A famously enigmatic creative who has repeatedly refused to give face-to-face interviews, Martin Margiela reveals nothing about his personal life and has almost never been photographed. Culture Trip digs a little deeper to unravel the mysteries behind the designer and his brand.
Margiela was born on 9th April 1957 in Genk, eastern Belgium. He graduated from Antwerp’s esteemed Royal Academy of Fine Arts in 1979, just as the city’s sartorial industry was beginning to emerge. The young Margiela was one of several Belgian prodigies who graduated from the Academy within quick succession of one another and would go on to become some of the most highly-regarded fashion designers in the world. Six of these designers officially affiliated (Dries van Noten and Ann Demeulemeester amongst them), and became known as the Antwerp 6. Though Margiela is in fact exempt from this group (having graduated two years prior to their breakthrough collection) he is often mistakenly included within it, and all the while closely associated with his fellow alumni.
Margiela in fact designed freelance for five years, before moving to Paris where he spent two years working in the atelier of French fashion royalty – Jean-Paul Gaultier. Launching his eponymous label in 1989, it became immediately apparent that Margiela was no conformist.
Margiela’s designs were creative, ingenious and highly innovative. Architecturally experimental garments fashioned from a random assortment of various deconstructed and reconstructed materials -from ropes to plastics, foil to lace – became his trademark. His designs were as unorthodox as the shows in which he presented them. Children would run up and down alongside models, clinging to their arms and clambering excitedly onto their shoulders. They once tore through a large paper screen at the front of a panoramic stage, rather than haughtily stalking down the runway.
Another of Margiela’s striking statements was the obscuring of his models’ faces. Whether hair was artistically swept over eyes, features covered by wide black strips, or heads completely concealed by dazzling, heavily-bejewelled balaclavas, the designer’s decision to anonymise his models of course reflected his own facelessness. Over the course of his outstanding career – a career that has spanned almost three decades – the designer has resolved to stay completely out of the spotlight. Never once has he attended a press conference, walked a red-carpet or posed for a photo-shoot. He has also shunned the customary end-of-show bow.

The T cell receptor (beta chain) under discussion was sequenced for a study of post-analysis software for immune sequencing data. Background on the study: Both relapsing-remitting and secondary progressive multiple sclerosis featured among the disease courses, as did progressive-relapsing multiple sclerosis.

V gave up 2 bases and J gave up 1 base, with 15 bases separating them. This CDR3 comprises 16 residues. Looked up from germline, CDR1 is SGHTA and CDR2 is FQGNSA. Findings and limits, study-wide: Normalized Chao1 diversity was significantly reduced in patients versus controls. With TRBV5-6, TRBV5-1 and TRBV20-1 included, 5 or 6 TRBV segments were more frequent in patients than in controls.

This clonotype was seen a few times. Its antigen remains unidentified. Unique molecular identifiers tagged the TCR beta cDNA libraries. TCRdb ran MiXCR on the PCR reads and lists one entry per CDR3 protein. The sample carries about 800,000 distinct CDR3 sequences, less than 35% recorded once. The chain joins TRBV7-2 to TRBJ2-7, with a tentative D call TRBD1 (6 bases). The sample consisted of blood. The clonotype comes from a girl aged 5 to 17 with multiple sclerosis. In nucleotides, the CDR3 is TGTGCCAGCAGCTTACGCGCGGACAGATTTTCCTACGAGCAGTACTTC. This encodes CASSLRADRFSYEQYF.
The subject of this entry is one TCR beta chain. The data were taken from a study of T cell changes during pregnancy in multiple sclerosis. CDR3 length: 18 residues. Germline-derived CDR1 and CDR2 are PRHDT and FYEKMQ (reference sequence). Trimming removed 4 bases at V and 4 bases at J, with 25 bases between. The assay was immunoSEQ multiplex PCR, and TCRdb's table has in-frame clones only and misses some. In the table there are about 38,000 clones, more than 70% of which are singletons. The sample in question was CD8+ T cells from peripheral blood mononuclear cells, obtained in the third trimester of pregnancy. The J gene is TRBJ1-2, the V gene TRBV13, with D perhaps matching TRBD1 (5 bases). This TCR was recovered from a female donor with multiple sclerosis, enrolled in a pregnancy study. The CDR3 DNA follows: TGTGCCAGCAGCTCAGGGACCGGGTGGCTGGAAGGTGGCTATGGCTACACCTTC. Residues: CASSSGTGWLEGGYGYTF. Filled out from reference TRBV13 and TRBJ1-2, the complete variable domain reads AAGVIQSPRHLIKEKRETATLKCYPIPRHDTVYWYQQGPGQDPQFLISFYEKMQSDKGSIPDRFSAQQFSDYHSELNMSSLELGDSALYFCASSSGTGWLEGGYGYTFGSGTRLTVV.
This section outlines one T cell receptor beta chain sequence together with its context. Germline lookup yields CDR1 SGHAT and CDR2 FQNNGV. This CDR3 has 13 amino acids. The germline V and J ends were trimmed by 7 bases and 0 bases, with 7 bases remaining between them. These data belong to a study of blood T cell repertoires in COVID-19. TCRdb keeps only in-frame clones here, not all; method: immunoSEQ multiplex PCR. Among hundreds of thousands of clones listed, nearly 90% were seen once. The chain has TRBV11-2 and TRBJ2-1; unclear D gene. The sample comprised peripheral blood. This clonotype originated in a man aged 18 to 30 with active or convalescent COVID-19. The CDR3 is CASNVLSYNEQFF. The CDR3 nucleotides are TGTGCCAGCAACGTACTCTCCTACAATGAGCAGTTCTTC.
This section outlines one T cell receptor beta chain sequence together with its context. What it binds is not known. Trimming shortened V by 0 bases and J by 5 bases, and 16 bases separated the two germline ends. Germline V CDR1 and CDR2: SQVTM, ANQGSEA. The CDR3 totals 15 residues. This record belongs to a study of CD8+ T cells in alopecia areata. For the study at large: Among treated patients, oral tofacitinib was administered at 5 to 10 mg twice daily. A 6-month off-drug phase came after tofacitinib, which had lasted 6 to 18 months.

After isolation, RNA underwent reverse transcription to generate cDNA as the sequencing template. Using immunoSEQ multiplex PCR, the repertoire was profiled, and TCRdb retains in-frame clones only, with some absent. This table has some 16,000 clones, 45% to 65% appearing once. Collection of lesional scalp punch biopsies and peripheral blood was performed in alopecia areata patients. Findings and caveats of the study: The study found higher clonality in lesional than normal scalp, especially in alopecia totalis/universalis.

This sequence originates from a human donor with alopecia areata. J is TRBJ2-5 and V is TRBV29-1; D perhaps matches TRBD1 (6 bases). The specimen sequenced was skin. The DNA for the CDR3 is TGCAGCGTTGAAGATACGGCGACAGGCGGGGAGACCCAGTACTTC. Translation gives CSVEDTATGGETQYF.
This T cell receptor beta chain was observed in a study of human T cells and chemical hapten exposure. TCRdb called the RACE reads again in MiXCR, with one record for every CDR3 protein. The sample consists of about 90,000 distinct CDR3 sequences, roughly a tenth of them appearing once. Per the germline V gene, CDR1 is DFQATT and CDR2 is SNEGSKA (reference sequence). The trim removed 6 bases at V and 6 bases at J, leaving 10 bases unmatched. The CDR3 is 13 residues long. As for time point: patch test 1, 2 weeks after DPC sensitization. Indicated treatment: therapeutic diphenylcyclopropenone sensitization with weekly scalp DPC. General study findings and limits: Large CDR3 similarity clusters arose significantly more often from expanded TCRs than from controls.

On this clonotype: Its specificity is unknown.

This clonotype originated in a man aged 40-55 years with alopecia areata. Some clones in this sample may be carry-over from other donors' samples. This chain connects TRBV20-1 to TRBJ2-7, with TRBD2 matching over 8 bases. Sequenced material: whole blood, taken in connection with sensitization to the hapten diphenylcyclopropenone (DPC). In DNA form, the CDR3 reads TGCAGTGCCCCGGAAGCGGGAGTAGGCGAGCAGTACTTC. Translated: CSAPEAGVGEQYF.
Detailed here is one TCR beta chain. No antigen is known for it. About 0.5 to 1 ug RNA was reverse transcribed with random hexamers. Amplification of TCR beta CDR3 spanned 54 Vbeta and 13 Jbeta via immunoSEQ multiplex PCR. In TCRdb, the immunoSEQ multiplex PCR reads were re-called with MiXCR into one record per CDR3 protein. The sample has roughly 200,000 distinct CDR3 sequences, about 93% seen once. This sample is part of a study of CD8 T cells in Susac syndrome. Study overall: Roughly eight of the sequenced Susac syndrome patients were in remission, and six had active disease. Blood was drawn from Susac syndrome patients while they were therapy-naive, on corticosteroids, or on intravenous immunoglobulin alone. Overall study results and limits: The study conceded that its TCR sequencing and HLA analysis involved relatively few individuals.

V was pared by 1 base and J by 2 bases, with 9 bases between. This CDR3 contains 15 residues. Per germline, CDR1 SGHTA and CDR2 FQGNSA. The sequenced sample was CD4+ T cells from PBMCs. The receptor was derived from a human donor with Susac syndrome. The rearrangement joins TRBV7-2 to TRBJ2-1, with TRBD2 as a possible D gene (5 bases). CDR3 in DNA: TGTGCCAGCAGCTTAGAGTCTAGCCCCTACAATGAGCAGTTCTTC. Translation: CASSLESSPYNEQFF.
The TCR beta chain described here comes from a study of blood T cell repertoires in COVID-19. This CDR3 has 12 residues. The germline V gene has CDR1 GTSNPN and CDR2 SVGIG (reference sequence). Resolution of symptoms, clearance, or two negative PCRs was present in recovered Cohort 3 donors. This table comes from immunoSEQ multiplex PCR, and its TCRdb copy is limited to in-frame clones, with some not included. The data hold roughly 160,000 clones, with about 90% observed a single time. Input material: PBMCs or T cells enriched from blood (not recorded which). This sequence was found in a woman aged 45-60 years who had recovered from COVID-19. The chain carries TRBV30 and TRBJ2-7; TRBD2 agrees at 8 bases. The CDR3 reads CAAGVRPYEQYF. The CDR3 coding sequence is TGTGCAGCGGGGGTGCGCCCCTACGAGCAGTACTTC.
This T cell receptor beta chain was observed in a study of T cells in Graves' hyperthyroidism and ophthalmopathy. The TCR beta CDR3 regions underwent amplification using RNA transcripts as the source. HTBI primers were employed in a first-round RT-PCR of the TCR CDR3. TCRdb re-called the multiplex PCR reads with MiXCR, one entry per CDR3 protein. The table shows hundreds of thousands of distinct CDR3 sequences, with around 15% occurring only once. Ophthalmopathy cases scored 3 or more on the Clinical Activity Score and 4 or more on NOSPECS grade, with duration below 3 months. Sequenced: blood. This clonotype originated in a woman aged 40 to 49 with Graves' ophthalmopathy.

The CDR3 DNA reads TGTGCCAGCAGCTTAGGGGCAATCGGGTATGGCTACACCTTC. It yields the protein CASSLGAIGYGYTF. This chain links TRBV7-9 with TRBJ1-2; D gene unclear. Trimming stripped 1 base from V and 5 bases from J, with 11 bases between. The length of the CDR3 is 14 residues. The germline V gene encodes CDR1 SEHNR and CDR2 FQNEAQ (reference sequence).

Such strict privacy has ensured that attention is directed exclusively upon Margiela’s work. The Belgian is somewhat of an anomaly in an industry that has sadly become as much about media coverage and celebrity endorsement (perhaps even more so) than the design of the clothes themselves. Margiela is first and foremost an artist – neither a high-life socialite nor tabloid-splattered controversy, like so many of his colleagues. More than anything, Margiela’s anonymity is an indication of his modesty – as too are the nameless labels that are sewn into his clothes.
Margiela’s company has experienced a somewhat turbulent few years. In 2008 it was revealed that its founder was looking to appoint a new creative director. Both Raf Simons and Haider Ackermann reportedly turned down the position. After Margiela himself definitively left the house in 2009 (no reasons were disclosed of course) no new director succeeded him until John Galliano, who has previously headed Givenchy and Dior, took over the brand in October 2014.
Whilst Galliano’s debut collection for Margiela was widely acclaimed, it remains to be seen in which direction the Britain will steer the house over the coming years. One can only hope that it is the clothes, and the clothes only, that will remain at the forefront of the brand’s name – the fundamental principle of the extraordinary legacy that Martin Margiela has left behind.